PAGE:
Blossoming Traditional Crops

For my community service portion of the internship I collaborated with the Taos Pueblo Tourism Department and Taos Pueblo Senior Center to install and help maintain small traditional crop gardens!

I believe it is important to always have our traditional crops growing everywhere and in all scales of size so that our community members are constantly reminded of the ability to provide our own nutritious food.  With this gift of cultivation, there are also other benefits of community, cultural retention, and self sufficiency.

The Taos Pueblo Senior Center had a small garden with some raised beds that was in need of some irrigation repairs. I volunteered to install a new and improved drip irrigation system that would improve the efficiency of the garden and reduce the labor of watering for the elders. With the new irrigation system in place, the garden is producing a good amount of veggies and flowers for the Elders to enjoy. I am thankful that i was able to support the efforts of the Elders who wanted to grow food and stay connected with the land.

The Taos Pueblo Tourism Department agreed to allow the installation of 3 new gardens at the entrance of Taos Pueblo! One garden was placed directly in front of the Governor’s office, another in front of the Tour Guide House, and the last one in front of the Parking Monitor station. I was excited to know that this year all the visitors who came to Taos Pueblo were able to see what our traditional foods are and how they grow so that they wont think that Fry Bread and other commodity foods are indigenous.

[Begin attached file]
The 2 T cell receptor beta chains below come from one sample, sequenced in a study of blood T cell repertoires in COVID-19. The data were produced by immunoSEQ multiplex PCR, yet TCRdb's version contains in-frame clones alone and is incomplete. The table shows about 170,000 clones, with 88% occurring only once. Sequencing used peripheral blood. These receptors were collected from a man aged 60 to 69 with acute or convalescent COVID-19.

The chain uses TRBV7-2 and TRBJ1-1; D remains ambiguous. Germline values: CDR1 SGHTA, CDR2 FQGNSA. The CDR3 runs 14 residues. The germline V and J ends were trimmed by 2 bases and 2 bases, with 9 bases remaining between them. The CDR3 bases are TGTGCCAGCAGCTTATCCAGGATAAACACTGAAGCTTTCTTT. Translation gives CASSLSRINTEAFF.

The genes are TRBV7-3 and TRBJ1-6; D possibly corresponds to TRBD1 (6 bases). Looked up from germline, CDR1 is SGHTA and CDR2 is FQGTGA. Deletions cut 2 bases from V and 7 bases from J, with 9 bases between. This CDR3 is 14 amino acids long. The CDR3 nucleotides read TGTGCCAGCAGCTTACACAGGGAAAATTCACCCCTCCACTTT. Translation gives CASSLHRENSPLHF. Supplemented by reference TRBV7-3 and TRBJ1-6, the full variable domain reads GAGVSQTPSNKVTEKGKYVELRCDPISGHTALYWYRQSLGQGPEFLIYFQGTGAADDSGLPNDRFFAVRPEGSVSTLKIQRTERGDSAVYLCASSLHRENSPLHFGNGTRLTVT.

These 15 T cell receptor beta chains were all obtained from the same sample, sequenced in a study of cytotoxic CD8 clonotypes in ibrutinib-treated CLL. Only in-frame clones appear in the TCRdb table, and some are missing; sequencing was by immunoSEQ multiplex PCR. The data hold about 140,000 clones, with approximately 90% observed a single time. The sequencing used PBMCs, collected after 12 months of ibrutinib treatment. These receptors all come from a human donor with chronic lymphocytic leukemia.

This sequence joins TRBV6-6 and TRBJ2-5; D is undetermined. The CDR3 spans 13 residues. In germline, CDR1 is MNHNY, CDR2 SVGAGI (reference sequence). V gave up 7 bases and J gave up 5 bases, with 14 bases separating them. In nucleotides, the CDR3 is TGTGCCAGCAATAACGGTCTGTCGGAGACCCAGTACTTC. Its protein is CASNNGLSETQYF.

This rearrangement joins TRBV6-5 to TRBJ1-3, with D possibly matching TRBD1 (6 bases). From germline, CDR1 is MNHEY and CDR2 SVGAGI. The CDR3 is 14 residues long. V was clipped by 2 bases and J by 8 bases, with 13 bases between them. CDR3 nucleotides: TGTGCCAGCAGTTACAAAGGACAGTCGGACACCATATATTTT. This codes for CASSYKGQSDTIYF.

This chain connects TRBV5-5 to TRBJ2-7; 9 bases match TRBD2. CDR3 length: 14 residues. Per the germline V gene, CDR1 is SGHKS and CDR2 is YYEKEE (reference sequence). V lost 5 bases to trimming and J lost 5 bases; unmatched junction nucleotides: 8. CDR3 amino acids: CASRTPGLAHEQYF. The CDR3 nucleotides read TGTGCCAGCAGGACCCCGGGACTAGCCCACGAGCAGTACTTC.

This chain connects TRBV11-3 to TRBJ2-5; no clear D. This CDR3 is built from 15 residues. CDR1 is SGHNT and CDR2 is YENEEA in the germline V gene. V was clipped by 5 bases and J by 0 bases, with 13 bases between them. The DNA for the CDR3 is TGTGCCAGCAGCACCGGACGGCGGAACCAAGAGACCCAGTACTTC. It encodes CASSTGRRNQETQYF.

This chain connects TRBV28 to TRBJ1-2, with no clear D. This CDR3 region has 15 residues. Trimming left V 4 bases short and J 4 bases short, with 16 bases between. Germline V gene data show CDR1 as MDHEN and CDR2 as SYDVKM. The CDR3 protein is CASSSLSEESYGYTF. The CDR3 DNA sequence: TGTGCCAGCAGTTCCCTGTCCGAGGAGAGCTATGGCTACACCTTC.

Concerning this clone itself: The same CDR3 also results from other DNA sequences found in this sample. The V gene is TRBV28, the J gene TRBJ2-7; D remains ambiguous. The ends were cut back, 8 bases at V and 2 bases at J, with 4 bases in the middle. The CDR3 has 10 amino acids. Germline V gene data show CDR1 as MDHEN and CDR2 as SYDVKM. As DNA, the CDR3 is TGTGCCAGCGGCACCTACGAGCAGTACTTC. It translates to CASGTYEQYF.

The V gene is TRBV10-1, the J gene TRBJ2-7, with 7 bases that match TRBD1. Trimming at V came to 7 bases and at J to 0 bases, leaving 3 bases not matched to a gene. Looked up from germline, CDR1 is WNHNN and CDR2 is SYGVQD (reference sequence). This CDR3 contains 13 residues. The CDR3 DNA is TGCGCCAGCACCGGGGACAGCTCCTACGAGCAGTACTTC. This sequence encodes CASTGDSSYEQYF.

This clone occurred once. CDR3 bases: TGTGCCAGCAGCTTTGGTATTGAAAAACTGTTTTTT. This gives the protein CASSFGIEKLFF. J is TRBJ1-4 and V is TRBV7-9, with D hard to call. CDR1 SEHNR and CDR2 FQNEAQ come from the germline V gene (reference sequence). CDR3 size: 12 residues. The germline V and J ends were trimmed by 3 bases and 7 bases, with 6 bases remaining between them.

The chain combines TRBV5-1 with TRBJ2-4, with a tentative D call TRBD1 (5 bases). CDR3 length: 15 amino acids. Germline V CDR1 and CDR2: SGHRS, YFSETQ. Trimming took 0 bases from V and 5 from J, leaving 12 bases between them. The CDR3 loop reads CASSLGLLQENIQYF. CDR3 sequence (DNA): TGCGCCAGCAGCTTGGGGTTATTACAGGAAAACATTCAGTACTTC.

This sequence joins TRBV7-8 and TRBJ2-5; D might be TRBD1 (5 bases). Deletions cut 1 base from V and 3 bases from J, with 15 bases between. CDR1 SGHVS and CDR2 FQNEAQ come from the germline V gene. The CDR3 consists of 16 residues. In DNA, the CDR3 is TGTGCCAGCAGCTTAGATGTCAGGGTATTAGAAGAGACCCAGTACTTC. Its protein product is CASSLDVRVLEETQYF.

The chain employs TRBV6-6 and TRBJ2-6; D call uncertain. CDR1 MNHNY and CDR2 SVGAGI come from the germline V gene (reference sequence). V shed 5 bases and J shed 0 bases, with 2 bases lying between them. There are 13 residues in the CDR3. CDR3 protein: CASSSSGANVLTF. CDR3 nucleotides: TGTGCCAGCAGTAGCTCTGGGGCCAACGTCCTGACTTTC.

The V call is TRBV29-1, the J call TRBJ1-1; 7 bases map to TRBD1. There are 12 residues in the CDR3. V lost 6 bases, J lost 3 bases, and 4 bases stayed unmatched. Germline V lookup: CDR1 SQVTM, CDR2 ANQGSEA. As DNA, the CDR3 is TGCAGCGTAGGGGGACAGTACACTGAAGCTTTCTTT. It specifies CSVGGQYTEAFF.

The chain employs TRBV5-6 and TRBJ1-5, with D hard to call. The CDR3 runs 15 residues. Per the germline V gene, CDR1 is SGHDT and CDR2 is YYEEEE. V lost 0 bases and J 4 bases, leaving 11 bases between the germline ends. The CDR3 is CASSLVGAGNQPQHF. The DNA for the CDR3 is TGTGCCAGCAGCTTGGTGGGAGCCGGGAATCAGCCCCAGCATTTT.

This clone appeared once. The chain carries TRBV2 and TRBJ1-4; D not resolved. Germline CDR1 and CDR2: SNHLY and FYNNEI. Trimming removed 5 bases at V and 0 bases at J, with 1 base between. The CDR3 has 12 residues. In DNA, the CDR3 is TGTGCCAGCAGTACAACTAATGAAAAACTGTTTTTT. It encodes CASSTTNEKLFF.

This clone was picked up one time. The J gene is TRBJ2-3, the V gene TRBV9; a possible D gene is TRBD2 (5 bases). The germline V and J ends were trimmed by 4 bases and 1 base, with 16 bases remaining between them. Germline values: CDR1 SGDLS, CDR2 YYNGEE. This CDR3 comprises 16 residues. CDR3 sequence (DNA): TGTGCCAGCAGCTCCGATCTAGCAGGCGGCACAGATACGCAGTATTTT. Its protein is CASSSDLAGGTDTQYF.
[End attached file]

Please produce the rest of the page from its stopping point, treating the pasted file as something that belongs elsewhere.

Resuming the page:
The Tour Guide House Garden and the Parking Monitor Station garden are small 2’x6′ Raised Beds and the Governors Office Garden is river rock lined and measures 5’x10′. I decided to grow our three main staples of food,Blue Corn ,Red Beans, and Hubbard Squash, also known as the 3 sisters. These traditional crops are what my ancestors of Taos Pueblo depended on for centuries so that they could thrive in one place. Corn, beans, and squash compliment each other perfectly in the biological and agricultural sense.When all planted in the same mound,  Corn grows tall and uptakes large quantities of nitrogen; the beans are nitrogen fixing plants that use the corn as a trellis to climb up; and finally the squashes spread across the ground and provide cover to reduce evapotranspiration during dry times.

The employees of the tourism department are all young college age people that also helped take care of the gardens in front of their posts. It was nice to see their interest in agriculture sparked by the weekly transformations of the gardens. At first, there were only the dedicated folks helping and now during harvest everyone who even just walked by the garden wants some of the food coming out of it! lol Even the Elders in office noticed the new growth and compliment the caretakers.

Overall I feel that my community service was exposing our entire community of Taos Pueblo to new growth at the entrance of the pueblo. I know that even the site of a garden can improve a person’s day or even inspire them toward something positive. I also feel that these gardens are of educational use as the visitors to Taos now have the opportunity to see what energy our ancestors built their culture on.


Governors Office Gardenimage (15)



Tour Guide House Garden               IMG_0535  IMG_0592IMG_0609

Parking Monitor Station GarenIMG_0598IMG_0608

Senior Center

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